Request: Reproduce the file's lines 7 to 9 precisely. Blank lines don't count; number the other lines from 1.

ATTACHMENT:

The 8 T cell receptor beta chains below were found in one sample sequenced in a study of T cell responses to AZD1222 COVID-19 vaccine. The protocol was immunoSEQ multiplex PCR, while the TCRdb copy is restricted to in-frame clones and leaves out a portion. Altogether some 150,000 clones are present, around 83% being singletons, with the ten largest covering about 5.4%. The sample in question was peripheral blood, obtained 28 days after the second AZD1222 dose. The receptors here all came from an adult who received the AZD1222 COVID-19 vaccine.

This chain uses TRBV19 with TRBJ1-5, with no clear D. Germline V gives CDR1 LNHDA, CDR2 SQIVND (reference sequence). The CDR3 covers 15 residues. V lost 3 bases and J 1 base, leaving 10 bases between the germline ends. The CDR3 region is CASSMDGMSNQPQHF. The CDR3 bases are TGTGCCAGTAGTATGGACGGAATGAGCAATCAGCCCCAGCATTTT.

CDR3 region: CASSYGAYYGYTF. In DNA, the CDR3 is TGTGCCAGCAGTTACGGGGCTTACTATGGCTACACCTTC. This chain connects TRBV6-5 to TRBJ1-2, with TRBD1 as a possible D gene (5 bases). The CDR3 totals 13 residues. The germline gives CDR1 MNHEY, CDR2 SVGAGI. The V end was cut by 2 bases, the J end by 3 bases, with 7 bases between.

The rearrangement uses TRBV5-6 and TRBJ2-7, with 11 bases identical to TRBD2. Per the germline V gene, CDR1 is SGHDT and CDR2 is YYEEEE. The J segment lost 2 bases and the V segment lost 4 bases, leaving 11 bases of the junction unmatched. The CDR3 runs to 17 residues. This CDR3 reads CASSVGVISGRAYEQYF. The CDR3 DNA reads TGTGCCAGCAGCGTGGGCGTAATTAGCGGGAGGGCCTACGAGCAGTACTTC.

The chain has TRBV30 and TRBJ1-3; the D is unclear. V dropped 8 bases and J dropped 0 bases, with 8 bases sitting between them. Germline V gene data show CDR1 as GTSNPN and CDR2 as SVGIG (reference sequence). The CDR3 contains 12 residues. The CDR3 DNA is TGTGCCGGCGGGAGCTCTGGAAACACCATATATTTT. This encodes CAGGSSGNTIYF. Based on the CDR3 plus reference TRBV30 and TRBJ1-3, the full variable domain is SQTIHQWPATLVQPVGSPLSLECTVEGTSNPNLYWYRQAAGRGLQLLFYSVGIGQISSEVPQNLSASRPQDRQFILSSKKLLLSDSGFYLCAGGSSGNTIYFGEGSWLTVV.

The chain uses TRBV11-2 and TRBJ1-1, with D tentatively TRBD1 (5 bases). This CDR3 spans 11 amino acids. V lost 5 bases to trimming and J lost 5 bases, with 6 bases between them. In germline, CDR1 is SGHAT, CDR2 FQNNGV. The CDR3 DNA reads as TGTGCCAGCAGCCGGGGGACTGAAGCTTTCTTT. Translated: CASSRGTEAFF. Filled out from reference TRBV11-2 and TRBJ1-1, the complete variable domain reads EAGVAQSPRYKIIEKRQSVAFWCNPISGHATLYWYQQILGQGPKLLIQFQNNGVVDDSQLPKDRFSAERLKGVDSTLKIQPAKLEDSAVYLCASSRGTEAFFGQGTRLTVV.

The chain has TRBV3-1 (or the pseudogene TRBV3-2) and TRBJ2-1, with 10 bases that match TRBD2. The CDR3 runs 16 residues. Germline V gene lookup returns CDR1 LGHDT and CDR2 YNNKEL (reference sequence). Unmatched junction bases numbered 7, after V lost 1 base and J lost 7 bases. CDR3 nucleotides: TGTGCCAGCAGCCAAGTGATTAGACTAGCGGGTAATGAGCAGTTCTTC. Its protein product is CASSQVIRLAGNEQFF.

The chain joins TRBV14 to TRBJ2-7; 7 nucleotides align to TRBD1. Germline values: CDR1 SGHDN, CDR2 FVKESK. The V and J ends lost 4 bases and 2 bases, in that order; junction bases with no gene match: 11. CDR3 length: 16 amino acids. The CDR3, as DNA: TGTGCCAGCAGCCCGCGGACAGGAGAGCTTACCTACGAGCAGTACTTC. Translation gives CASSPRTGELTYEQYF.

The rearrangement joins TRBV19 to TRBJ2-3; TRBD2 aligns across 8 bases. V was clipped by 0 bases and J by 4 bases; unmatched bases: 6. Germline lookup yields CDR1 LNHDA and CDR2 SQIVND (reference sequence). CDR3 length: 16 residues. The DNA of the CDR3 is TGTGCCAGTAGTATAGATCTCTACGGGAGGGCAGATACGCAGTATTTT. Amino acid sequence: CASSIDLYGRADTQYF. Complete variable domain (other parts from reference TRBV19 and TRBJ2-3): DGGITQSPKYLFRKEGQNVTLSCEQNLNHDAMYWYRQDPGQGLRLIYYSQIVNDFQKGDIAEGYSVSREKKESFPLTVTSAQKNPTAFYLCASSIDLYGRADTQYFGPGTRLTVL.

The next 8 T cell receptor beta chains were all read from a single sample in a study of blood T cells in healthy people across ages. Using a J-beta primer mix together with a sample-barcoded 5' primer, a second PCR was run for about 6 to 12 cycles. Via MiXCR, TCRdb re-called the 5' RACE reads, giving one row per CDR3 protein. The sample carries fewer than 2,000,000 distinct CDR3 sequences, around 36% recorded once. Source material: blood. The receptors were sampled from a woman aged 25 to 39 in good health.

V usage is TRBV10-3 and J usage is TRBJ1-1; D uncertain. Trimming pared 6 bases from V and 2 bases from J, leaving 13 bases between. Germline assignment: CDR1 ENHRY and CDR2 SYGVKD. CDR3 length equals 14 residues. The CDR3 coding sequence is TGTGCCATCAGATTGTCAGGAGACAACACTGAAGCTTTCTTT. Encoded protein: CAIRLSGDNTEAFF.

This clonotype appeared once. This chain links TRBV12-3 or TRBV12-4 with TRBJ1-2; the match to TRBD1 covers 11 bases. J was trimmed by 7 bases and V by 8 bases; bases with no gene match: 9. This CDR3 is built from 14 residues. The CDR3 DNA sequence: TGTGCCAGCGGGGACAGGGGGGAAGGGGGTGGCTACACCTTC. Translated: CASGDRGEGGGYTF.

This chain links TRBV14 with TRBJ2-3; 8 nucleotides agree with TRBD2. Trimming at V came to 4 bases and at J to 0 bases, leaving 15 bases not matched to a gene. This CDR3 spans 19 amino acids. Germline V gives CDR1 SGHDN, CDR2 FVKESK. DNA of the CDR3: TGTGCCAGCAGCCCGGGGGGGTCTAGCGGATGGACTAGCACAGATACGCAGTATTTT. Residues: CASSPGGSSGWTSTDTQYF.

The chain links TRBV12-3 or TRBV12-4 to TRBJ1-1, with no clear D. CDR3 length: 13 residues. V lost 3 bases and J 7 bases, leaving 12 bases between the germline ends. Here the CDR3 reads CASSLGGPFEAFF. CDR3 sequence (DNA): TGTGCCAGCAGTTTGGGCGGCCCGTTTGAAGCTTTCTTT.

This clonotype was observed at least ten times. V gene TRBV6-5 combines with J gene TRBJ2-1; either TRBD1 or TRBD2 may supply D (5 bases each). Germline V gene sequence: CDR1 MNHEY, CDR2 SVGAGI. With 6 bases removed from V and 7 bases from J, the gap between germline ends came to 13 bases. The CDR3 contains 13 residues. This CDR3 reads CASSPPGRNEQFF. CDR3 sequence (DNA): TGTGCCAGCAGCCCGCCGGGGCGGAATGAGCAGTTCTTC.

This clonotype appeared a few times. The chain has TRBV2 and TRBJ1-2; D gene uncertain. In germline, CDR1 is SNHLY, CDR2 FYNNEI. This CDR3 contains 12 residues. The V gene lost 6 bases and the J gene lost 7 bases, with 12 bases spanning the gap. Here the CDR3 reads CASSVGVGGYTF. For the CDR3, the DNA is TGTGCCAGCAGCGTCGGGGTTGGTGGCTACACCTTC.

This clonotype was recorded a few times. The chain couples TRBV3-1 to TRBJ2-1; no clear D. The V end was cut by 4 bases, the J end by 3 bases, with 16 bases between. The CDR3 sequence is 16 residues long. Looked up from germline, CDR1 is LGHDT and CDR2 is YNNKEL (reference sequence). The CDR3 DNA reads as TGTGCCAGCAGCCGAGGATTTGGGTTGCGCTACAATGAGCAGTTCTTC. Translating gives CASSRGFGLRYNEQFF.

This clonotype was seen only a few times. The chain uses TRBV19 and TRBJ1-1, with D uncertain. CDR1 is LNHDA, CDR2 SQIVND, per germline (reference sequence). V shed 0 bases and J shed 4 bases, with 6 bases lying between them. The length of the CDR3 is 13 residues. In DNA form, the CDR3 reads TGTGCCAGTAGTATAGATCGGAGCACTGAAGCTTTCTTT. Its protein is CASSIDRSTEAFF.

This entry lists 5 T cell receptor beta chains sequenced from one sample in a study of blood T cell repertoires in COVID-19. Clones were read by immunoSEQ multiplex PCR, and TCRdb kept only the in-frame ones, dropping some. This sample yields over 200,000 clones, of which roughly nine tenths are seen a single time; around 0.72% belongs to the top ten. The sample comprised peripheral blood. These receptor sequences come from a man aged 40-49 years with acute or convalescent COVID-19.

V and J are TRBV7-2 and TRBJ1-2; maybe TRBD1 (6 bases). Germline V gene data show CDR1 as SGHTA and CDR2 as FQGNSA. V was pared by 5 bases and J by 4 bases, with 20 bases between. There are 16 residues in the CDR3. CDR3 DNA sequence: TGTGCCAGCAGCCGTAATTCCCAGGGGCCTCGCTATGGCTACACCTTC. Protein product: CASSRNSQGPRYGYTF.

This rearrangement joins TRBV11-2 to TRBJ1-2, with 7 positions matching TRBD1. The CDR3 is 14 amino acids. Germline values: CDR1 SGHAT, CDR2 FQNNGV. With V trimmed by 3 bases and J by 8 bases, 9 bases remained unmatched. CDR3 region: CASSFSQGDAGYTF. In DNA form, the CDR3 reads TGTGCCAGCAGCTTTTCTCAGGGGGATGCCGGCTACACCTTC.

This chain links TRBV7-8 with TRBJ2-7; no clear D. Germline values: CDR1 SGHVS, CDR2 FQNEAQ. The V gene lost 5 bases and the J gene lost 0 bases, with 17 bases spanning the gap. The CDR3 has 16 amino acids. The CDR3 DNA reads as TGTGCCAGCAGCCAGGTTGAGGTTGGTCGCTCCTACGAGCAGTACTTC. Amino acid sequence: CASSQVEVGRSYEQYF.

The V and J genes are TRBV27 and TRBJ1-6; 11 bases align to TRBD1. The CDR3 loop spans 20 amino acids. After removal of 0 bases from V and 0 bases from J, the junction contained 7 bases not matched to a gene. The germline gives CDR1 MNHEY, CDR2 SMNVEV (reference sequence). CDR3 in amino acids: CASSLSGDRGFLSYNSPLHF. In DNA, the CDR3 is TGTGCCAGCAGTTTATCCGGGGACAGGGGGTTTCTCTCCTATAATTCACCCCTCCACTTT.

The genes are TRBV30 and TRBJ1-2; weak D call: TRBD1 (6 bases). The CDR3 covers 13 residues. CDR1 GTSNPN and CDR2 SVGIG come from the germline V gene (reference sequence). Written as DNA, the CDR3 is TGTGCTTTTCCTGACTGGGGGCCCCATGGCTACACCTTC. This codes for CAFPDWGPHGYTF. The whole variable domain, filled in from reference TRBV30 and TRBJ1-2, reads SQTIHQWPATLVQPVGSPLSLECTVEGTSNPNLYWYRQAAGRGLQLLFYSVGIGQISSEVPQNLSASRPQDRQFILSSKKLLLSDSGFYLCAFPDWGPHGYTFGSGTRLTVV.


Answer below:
The chain has TRBV3-1 (or the pseudogene TRBV3-2) and TRBJ2-1, with 10 bases that match TRBD2. The CDR3 runs 16 residues. Germline V gene lookup returns CDR1 LGHDT and CDR2 YNNKEL (reference sequence). Unmatched junction bases numbered 7, after V lost 1 base and J lost 7 bases. CDR3 nucleotides: TGTGCCAGCAGCCAAGTGATTAGACTAGCGGGTAATGAGCAGTTCTTC. Its protein product is CASSQVIRLAGNEQFF.

The chain joins TRBV14 to TRBJ2-7; 7 nucleotides align to TRBD1. Germline values: CDR1 SGHDN, CDR2 FVKESK. The V and J ends lost 4 bases and 2 bases, in that order; junction bases with no gene match: 11. CDR3 length: 16 amino acids. The CDR3, as DNA: TGTGCCAGCAGCCCGCGGACAGGAGAGCTTACCTACGAGCAGTACTTC. Translation gives CASSPRTGELTYEQYF.

The rearrangement joins TRBV19 to TRBJ2-3; TRBD2 aligns across 8 bases. V was clipped by 0 bases and J by 4 bases; unmatched bases: 6. Germline lookup yields CDR1 LNHDA and CDR2 SQIVND (reference sequence). CDR3 length: 16 residues. The DNA of the CDR3 is TGTGCCAGTAGTATAGATCTCTACGGGAGGGCAGATACGCAGTATTTT. Amino acid sequence: CASSIDLYGRADTQYF. Complete variable domain (other parts from reference TRBV19 and TRBJ2-3): DGGITQSPKYLFRKEGQNVTLSCEQNLNHDAMYWYRQDPGQGLRLIYYSQIVNDFQKGDIAEGYSVSREKKESFPLTVTSAQKNPTAFYLCASSIDLYGRADTQYFGPGTRLTVL.